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Immigration tribunal to be merged into unified online justice model?

In a joint statement made yesterday, the Lord Chancellor, Lord Chief Justice and Senior President of Tribunals announced that all courts and tribunals will be moving towards an online model and will also merge into a single justice system. The proposals for the civil courts have been described as a “lawyerless” model in which lawyers are not required.

This news comes the same day as the announcement that dramatic increases in immigration tribunal fees are to go ahead “as soon as possible.”

There is no specific mention of the immigration tribunal int he joint statement but on tribunals generally the statement says:

…The necessary ingredients are already in place to help our judges and members to adopt a more inquisitorial and problem-solving approach, focused around the needs of individuals so that claimants can be more confident that their needs will be understood. This will be underpinned by a plan to create one system, one judiciary and better quality outcomes.

Innovative ‘problem-solving’ opportunities will be created to improve the determination of a range of issues which have historically been spread across courts and tribunals. This ‘one stop shop’ approach is being piloted with property disputes which can be dealt with before one specialist Judge, giving claimants a speedier and conclusive resolution to their complaint. The potential to extend this into other areas such as Mental Health and Employment will be explored.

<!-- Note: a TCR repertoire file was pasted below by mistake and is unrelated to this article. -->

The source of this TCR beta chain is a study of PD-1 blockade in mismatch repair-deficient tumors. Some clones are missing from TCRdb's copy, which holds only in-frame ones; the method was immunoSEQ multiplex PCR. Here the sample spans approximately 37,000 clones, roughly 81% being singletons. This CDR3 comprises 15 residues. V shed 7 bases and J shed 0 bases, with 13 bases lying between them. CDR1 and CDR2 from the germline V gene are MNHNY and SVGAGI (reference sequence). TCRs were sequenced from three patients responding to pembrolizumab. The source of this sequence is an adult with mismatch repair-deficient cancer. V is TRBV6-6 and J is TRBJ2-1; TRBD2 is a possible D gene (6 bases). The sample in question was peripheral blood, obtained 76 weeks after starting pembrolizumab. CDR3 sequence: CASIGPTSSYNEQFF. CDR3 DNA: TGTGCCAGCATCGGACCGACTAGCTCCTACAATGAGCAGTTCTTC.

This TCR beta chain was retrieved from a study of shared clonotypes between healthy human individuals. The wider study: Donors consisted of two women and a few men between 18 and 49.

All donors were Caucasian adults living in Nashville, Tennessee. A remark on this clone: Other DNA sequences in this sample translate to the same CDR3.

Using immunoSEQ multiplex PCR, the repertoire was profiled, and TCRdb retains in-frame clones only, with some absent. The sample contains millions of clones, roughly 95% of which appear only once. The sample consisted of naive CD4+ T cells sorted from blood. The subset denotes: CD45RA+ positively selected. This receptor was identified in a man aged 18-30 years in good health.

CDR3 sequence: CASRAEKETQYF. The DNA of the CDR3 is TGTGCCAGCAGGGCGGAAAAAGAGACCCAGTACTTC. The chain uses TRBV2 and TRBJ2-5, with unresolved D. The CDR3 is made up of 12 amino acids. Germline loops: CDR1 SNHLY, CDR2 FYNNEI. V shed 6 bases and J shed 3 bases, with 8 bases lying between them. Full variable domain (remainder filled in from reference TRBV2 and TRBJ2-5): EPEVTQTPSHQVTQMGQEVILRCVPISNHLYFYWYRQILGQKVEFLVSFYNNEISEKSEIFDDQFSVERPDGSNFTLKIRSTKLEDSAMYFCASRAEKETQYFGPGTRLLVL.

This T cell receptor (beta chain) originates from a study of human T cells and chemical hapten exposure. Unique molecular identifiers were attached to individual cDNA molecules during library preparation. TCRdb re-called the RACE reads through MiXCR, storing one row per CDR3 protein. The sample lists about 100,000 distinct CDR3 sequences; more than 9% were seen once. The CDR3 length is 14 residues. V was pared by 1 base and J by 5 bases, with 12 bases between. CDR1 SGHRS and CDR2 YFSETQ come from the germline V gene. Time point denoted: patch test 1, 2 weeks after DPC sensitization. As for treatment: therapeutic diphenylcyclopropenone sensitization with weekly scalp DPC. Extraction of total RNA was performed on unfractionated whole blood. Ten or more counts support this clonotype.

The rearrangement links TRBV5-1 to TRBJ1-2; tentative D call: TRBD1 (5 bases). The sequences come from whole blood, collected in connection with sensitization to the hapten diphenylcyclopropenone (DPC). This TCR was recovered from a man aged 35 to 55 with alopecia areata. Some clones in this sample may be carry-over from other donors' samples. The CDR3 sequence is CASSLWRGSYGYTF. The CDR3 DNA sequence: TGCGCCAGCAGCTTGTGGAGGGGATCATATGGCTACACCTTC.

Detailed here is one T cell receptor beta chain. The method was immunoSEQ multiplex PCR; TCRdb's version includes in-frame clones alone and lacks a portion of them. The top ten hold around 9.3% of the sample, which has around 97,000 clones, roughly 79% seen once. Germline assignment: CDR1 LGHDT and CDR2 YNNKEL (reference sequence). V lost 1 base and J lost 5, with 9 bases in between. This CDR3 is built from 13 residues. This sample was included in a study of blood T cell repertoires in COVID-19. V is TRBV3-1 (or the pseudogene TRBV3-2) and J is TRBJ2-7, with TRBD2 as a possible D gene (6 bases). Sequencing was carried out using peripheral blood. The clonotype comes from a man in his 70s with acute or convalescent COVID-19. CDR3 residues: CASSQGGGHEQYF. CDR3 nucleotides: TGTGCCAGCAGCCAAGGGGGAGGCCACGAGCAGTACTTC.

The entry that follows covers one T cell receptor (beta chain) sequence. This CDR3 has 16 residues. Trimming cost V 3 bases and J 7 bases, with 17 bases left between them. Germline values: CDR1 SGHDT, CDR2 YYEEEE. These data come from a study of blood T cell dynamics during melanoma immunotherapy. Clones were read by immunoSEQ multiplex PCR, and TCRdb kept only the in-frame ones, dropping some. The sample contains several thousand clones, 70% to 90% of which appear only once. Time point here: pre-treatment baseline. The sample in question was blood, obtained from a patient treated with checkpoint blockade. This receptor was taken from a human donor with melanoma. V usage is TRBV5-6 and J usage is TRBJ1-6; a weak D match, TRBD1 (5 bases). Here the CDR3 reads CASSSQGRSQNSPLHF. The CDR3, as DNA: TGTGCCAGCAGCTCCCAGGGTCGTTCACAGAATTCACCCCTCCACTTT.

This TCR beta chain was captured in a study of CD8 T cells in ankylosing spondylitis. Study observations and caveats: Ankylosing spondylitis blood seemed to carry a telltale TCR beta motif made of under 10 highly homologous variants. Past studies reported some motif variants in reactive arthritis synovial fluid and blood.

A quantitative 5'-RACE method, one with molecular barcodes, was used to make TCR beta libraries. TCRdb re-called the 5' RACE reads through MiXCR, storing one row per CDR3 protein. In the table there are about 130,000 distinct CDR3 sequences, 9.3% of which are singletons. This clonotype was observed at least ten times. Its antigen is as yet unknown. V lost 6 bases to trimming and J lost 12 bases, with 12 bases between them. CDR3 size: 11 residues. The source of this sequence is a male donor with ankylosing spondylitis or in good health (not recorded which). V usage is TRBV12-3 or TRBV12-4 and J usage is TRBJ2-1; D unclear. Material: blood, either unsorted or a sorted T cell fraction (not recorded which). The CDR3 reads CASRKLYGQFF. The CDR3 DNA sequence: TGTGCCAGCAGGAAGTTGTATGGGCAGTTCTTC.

Tribunals will be digital by default, with easy to use and intuitive online processes put in place to help people lodge a claim more easily, but with the right levels of help in place for anyone who needs it, making sure that nobody is denied justice. Once a claim is made, automatic sharing of digital documents with relevant government departments will mean that the tribunals and the parties will have all the right information to allow them to deal with claims promptly and effectively, saving time for both tribunal panels and claimants. Those who use tribunals will have access to specialist judicial expertise using tools and technology that they use routinely in other parts of their lives. This will allow the nub of a case to be identified quickly, wrong decisions resolved, and hopeless causes weeded out – improving justice for everyone involved.

In the next 18 months, online dispute resolution will be tested in Social Security & Child Support hearings, with people making their appeal and receiving a response online, and tribunal judges providing dispute resolution through “continuous online hearings”. This ongoing process will enable judges to gather evidence and make informed decisions at a pace that is right for the case and the parties.

By 2020, tribunals will be part of a single justice system with a single judiciary. They will offer a range of choices to resolve appeals and claims with the needs of people who use the tribunals being put at the centre; from virtual hearings, online decision making, early evaluation, mediation and conciliation to the traditional face-to-face hearing. Cases will be resolved at the right level for the issues at hand, giving all parties better quality, faster and less stressful resolution of claims.

The immigration tribunal has quite a long way to go. I personally find it hard to see how dispute resolution or online processes would work in immigration, other than simplifying and improving the appalling litigation process. Live witness evidence is often critical in immigration hearings. All non asylum immigration appeals will soon be out of country, so it could be said they might as well be online as well. We shall see.

Colin Yeo
Colin Yeo A barrister specialising in UK immigration law at Garden Court Chambers in London, I have been practising in immigration law for 15 years. I am passionate about immigration law and founded and edit the Free Movement immigration law blog.

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